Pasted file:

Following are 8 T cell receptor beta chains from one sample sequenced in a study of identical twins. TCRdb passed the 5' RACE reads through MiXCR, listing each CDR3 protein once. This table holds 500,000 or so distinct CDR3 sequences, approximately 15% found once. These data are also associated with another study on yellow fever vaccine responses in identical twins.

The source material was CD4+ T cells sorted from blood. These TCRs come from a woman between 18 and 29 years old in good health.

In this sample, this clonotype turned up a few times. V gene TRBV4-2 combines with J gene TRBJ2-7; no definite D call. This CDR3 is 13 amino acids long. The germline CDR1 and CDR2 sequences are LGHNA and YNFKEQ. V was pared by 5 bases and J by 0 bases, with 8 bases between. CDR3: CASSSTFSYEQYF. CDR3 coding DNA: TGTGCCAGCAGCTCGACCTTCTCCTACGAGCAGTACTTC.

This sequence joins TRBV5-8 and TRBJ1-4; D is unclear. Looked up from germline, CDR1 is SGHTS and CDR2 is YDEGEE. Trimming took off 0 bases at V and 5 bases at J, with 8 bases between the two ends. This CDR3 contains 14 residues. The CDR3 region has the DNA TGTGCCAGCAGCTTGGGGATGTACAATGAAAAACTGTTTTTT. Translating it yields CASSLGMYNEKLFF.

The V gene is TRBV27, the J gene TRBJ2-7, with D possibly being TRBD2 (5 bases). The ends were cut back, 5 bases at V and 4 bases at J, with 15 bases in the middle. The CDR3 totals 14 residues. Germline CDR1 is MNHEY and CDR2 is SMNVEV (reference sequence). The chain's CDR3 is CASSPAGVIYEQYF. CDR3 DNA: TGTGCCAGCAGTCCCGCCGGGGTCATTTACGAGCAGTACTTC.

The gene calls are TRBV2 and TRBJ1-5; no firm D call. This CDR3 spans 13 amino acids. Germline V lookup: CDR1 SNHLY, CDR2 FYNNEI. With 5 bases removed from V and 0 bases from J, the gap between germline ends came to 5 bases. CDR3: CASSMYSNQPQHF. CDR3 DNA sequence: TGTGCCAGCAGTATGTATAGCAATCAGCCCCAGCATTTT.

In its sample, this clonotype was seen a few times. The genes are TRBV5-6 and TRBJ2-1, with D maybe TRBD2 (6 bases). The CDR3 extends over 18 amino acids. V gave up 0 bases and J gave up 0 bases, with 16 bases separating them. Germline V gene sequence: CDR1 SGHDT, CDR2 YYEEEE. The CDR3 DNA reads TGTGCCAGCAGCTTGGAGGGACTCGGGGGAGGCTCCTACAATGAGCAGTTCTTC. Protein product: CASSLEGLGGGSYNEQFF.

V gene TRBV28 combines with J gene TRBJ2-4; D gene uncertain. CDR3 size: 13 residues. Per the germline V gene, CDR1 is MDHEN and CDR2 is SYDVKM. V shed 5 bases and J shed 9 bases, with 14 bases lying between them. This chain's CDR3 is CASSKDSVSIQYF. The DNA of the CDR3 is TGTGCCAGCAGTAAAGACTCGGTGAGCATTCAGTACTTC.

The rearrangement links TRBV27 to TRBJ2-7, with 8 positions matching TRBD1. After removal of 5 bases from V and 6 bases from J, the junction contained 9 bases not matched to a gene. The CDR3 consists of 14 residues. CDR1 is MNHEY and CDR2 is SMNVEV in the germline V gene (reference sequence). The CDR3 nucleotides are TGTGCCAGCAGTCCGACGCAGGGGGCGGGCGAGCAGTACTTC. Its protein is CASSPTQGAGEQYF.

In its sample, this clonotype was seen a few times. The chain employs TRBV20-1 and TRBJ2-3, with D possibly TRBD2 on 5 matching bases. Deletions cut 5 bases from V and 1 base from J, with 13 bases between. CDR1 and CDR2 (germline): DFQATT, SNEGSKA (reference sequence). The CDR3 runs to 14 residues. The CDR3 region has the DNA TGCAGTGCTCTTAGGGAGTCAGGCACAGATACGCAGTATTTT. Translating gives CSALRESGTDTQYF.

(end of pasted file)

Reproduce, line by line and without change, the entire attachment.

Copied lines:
Following are 8 T cell receptor beta chains from one sample sequenced in a study of identical twins. TCRdb passed the 5' RACE reads through MiXCR, listing each CDR3 protein once. This table holds 500,000 or so distinct CDR3 sequences, approximately 15% found once. These data are also associated with another study on yellow fever vaccine responses in identical twins.

The source material was CD4+ T cells sorted from blood. These TCRs come from a woman between 18 and 29 years old in good health.

In this sample, this clonotype turned up a few times. V gene TRBV4-2 combines with J gene TRBJ2-7; no definite D call. This CDR3 is 13 amino acids long. The germline CDR1 and CDR2 sequences are LGHNA and YNFKEQ. V was pared by 5 bases and J by 0 bases, with 8 bases between. CDR3: CASSSTFSYEQYF. CDR3 coding DNA: TGTGCCAGCAGCTCGACCTTCTCCTACGAGCAGTACTTC.

This sequence joins TRBV5-8 and TRBJ1-4; D is unclear. Looked up from germline, CDR1 is SGHTS and CDR2 is YDEGEE. Trimming took off 0 bases at V and 5 bases at J, with 8 bases between the two ends. This CDR3 contains 14 residues. The CDR3 region has the DNA TGTGCCAGCAGCTTGGGGATGTACAATGAAAAACTGTTTTTT. Translating it yields CASSLGMYNEKLFF.

The V gene is TRBV27, the J gene TRBJ2-7, with D possibly being TRBD2 (5 bases). The ends were cut back, 5 bases at V and 4 bases at J, with 15 bases in the middle. The CDR3 totals 14 residues. Germline CDR1 is MNHEY and CDR2 is SMNVEV (reference sequence). The chain's CDR3 is CASSPAGVIYEQYF. CDR3 DNA: TGTGCCAGCAGTCCCGCCGGGGTCATTTACGAGCAGTACTTC.

The gene calls are TRBV2 and TRBJ1-5; no firm D call. This CDR3 spans 13 amino acids. Germline V lookup: CDR1 SNHLY, CDR2 FYNNEI. With 5 bases removed from V and 0 bases from J, the gap between germline ends came to 5 bases. CDR3: CASSMYSNQPQHF. CDR3 DNA sequence: TGTGCCAGCAGTATGTATAGCAATCAGCCCCAGCATTTT.

In its sample, this clonotype was seen a few times. The genes are TRBV5-6 and TRBJ2-1, with D maybe TRBD2 (6 bases). The CDR3 extends over 18 amino acids. V gave up 0 bases and J gave up 0 bases, with 16 bases separating them. Germline V gene sequence: CDR1 SGHDT, CDR2 YYEEEE. The CDR3 DNA reads TGTGCCAGCAGCTTGGAGGGACTCGGGGGAGGCTCCTACAATGAGCAGTTCTTC. Protein product: CASSLEGLGGGSYNEQFF.

V gene TRBV28 combines with J gene TRBJ2-4; D gene uncertain. CDR3 size: 13 residues. Per the germline V gene, CDR1 is MDHEN and CDR2 is SYDVKM. V shed 5 bases and J shed 9 bases, with 14 bases lying between them. This chain's CDR3 is CASSKDSVSIQYF. The DNA of the CDR3 is TGTGCCAGCAGTAAAGACTCGGTGAGCATTCAGTACTTC.

The rearrangement links TRBV27 to TRBJ2-7, with 8 positions matching TRBD1. After removal of 5 bases from V and 6 bases from J, the junction contained 9 bases not matched to a gene. The CDR3 consists of 14 residues. CDR1 is MNHEY and CDR2 is SMNVEV in the germline V gene (reference sequence). The CDR3 nucleotides are TGTGCCAGCAGTCCGACGCAGGGGGCGGGCGAGCAGTACTTC. Its protein is CASSPTQGAGEQYF.

In its sample, this clonotype was seen a few times. The chain employs TRBV20-1 and TRBJ2-3, with D possibly TRBD2 on 5 matching bases. Deletions cut 5 bases from V and 1 base from J, with 13 bases between. CDR1 and CDR2 (germline): DFQATT, SNEGSKA (reference sequence). The CDR3 runs to 14 residues. The CDR3 region has the DNA TGCAGTGCTCTTAGGGAGTCAGGCACAGATACGCAGTATTTT. Translating gives CSALRESGTDTQYF.